Investing as a hobby and profession has gotten more popular in recent years. Yet, not all digital platforms and established institutions make the effort to cater to women and Gen-Zers, who are a growing demographic in the investing world. These existing players’ oversight has led Anam Lahkani and Eve Halimi cofounded Alinea to take address this growing demographic. The New York City-based startup has raised $2.1m from Y Combinator, Goodwater, Harvard, Kima Ventures, Dragon Capital, and strategic investors such as Jonathan Cherki and Philippe Suchet.
Frederick Daso: Since launching, what prominent user behaviors have you been to observe, and have you had any ability to influence them via your “digestible bite-sized insights?”
Anam Lakhani: One of the biggest pain points Gen Z’s and first time investors experience is deciding what to invest in. Single stock picking is a cumbersome task since it often feels risky to allocate a large amount of money into one single company. To resolve this, we offer bite-sized insights which include the C-Suite, how a company makes money, and impact scores. Now we also offer stacks, bundles of stocks that reflect a particular theme or strategy – think playlists for investing.
With stacks, you can own anywhere from 30 to 9,000 companies in one click, allowing you to diversify your portfolio from the start. For example, on the Alinea app, you can invest in the Clean Energy Stack with 37 companies and the Global Market Stack with 9,063 companies from around the world. We also offer fractional shares so investors can start owning companies with as little as $1. Overall, Alinea makes it easy to invest in what matters to you.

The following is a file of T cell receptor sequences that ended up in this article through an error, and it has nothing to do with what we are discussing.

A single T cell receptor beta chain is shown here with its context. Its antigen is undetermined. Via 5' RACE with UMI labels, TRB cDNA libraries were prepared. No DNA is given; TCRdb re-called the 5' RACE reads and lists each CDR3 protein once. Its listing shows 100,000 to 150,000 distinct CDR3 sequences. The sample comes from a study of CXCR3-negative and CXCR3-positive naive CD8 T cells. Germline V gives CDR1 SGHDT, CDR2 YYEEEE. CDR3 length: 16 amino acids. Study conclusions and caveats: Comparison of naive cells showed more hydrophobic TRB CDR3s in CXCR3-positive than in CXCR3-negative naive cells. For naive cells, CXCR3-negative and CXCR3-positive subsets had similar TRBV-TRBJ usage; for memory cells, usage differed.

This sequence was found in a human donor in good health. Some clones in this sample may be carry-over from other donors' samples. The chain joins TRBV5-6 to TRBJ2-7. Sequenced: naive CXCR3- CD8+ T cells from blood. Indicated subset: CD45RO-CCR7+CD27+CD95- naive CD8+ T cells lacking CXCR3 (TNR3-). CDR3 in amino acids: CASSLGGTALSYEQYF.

Daso: What specific features have you gone on to develop that help Gen-Zs discover investments on Alinea? How have these features begun to change the way users invest on the Alinea app?
Lakhani: For new and young investors, getting started with investing is still very challenging. To overcome this obstacle, we created a guided onboarding process based on a customer’s experience level. For example, if a user is completely new to investing and doesn’t know where to start, we recommend investing in market stacks, which generally follow a piece of the market. It’s Warren Buffet-approved advice – “People are much better off buying a cross-section of America and just forgetting about it.” For beginners, we have a section on the app where users can select from a curated list of market stacks, including Global Market, Mid-Cap Companies, Small-Cap Companies, Top 500, and U.S. Stock Market. On the Alinea app, we also offer themed and industry stacks, including Cannabis, Clean Energy, Women-Led, Empower Minorities, and Innovation. Our users gravitate towards stacks first before entering into single stock picking – it’s a much safer behavioral pattern, especially for new investors.
Daso: There have been several prominent Gen Z influencers in the investing space. Given these young investors have an engaged fanbase, have there been any attempts to learn from them how they build their communities and transfer that learning into how Alinea functions for your average user?